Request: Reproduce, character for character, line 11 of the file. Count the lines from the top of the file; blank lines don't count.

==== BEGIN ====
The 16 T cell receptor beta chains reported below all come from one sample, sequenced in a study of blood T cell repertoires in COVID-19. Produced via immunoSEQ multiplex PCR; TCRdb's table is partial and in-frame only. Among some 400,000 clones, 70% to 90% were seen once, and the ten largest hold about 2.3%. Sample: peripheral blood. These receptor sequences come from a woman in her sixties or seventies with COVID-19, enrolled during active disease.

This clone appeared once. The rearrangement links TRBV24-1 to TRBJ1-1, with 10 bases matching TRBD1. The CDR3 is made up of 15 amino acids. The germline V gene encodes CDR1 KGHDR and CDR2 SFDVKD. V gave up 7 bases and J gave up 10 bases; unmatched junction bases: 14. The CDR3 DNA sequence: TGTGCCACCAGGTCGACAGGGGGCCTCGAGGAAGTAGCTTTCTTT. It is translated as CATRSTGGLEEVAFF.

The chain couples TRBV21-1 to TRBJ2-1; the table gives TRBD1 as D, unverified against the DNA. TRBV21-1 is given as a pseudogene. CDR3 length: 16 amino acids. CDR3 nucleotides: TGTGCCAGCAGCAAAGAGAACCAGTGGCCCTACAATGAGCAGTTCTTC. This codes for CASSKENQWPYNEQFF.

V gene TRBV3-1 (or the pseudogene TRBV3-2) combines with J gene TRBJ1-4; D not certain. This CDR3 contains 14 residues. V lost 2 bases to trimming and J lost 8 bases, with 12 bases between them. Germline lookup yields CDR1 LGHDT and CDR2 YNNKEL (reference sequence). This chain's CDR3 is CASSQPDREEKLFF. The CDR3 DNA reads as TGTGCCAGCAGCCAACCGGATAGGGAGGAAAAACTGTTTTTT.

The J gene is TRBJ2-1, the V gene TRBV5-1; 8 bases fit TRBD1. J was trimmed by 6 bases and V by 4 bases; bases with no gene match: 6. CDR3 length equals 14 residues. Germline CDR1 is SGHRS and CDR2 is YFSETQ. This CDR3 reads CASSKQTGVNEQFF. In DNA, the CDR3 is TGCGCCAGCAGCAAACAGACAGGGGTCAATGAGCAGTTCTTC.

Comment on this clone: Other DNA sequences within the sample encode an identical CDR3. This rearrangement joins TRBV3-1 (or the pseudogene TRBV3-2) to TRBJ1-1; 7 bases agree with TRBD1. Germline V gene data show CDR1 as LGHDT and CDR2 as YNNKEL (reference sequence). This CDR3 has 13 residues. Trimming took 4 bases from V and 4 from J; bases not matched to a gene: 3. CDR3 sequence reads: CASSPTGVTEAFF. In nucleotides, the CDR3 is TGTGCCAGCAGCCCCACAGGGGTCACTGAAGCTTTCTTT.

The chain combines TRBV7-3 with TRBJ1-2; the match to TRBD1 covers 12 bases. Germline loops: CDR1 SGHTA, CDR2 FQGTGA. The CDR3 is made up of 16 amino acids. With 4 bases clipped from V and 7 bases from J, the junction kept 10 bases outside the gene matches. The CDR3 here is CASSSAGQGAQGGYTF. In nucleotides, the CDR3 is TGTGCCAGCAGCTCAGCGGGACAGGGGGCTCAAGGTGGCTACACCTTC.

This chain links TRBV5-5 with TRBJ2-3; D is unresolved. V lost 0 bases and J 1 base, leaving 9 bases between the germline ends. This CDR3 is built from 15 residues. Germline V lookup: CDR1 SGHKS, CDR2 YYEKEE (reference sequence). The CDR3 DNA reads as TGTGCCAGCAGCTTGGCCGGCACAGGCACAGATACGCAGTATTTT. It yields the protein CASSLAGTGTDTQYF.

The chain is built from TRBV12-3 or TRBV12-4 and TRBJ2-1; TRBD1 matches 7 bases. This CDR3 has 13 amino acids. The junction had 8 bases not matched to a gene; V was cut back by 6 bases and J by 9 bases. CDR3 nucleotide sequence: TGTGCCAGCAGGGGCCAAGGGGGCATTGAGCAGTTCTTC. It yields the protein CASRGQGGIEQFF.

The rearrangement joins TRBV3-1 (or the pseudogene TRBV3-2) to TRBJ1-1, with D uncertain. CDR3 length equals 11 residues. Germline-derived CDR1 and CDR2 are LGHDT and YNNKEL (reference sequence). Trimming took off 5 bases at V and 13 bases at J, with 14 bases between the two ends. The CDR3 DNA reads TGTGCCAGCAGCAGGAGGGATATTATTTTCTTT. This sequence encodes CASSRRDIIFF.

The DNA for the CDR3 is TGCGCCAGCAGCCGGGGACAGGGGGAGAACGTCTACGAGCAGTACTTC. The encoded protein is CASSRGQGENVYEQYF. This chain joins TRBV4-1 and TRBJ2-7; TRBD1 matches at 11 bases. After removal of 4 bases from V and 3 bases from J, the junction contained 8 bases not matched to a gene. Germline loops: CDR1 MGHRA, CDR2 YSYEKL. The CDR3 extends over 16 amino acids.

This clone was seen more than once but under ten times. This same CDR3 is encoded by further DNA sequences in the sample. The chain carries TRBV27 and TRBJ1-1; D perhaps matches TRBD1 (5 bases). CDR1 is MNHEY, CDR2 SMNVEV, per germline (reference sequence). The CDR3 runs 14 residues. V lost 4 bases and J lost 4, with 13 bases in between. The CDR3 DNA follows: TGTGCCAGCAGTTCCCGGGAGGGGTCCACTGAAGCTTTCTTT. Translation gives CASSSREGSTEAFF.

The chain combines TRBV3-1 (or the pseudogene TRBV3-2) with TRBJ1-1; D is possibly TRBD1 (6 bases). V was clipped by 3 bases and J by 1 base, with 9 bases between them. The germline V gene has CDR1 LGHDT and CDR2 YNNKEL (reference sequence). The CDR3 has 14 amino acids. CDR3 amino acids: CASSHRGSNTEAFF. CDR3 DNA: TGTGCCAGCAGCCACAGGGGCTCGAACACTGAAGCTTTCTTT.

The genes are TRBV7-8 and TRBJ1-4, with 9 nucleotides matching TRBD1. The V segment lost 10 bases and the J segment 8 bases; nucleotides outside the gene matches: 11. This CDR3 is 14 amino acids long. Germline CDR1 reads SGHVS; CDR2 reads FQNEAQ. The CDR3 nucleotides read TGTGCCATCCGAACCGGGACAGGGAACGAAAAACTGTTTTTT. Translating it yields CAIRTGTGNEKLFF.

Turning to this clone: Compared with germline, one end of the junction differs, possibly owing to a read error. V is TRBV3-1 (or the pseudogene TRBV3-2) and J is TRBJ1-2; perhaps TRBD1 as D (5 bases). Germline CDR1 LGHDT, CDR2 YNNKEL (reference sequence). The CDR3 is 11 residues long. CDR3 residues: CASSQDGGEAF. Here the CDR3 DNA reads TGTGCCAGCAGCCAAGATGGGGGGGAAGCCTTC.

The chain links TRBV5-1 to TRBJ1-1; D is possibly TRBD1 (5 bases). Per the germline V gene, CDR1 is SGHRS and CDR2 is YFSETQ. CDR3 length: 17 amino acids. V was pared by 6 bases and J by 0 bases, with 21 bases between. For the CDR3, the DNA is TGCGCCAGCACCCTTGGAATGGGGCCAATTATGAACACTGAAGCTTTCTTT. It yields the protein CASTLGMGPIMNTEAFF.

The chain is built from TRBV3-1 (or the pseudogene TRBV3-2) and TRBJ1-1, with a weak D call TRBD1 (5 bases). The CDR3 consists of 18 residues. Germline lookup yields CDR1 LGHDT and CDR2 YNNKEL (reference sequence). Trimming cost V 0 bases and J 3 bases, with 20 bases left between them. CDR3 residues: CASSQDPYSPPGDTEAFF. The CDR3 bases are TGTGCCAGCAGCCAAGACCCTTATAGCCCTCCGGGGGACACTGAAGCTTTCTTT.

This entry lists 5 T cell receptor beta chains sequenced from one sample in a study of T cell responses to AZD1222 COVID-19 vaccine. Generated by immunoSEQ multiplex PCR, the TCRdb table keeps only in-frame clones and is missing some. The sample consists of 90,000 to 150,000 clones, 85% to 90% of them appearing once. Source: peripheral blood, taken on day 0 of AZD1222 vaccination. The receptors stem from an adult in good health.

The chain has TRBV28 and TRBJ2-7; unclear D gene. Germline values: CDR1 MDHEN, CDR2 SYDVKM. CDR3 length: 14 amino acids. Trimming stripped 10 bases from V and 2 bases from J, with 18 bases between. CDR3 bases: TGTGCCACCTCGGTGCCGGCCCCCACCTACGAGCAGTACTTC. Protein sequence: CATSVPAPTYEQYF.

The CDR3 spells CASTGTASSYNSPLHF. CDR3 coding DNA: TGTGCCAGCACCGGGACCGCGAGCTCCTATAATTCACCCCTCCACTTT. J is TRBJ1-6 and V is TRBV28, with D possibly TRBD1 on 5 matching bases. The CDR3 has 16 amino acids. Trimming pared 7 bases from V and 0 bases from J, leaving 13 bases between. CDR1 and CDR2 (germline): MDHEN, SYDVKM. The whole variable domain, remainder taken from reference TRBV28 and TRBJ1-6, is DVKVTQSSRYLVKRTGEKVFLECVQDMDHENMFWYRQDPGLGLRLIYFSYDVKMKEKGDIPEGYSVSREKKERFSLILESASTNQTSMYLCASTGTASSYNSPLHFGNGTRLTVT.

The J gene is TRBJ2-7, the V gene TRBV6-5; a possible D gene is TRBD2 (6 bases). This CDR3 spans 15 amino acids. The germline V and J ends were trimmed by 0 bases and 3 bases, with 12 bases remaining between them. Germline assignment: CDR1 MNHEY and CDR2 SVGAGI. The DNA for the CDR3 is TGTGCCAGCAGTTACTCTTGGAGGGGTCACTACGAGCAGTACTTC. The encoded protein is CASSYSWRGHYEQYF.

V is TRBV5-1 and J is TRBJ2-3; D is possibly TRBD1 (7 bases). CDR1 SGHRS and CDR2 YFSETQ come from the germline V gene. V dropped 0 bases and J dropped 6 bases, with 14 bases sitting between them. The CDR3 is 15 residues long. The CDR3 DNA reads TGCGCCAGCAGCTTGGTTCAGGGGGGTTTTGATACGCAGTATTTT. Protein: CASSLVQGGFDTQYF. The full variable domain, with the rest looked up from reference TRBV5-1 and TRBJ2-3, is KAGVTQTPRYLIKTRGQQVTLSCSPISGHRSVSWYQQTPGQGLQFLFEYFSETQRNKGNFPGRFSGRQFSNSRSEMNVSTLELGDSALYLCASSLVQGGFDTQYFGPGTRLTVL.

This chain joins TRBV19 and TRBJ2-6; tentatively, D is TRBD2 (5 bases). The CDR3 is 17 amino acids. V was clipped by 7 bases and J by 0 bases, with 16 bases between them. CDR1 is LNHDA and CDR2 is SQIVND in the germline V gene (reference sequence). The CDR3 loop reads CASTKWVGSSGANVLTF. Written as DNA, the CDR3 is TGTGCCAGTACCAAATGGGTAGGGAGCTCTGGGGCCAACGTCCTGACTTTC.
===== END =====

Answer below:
The DNA for the CDR3 is TGCGCCAGCAGCCGGGGACAGGGGGAGAACGTCTACGAGCAGTACTTC. The encoded protein is CASSRGQGENVYEQYF. This chain joins TRBV4-1 and TRBJ2-7; TRBD1 matches at 11 bases. After removal of 4 bases from V and 3 bases from J, the junction contained 8 bases not matched to a gene. Germline loops: CDR1 MGHRA, CDR2 YSYEKL. The CDR3 extends over 16 amino acids.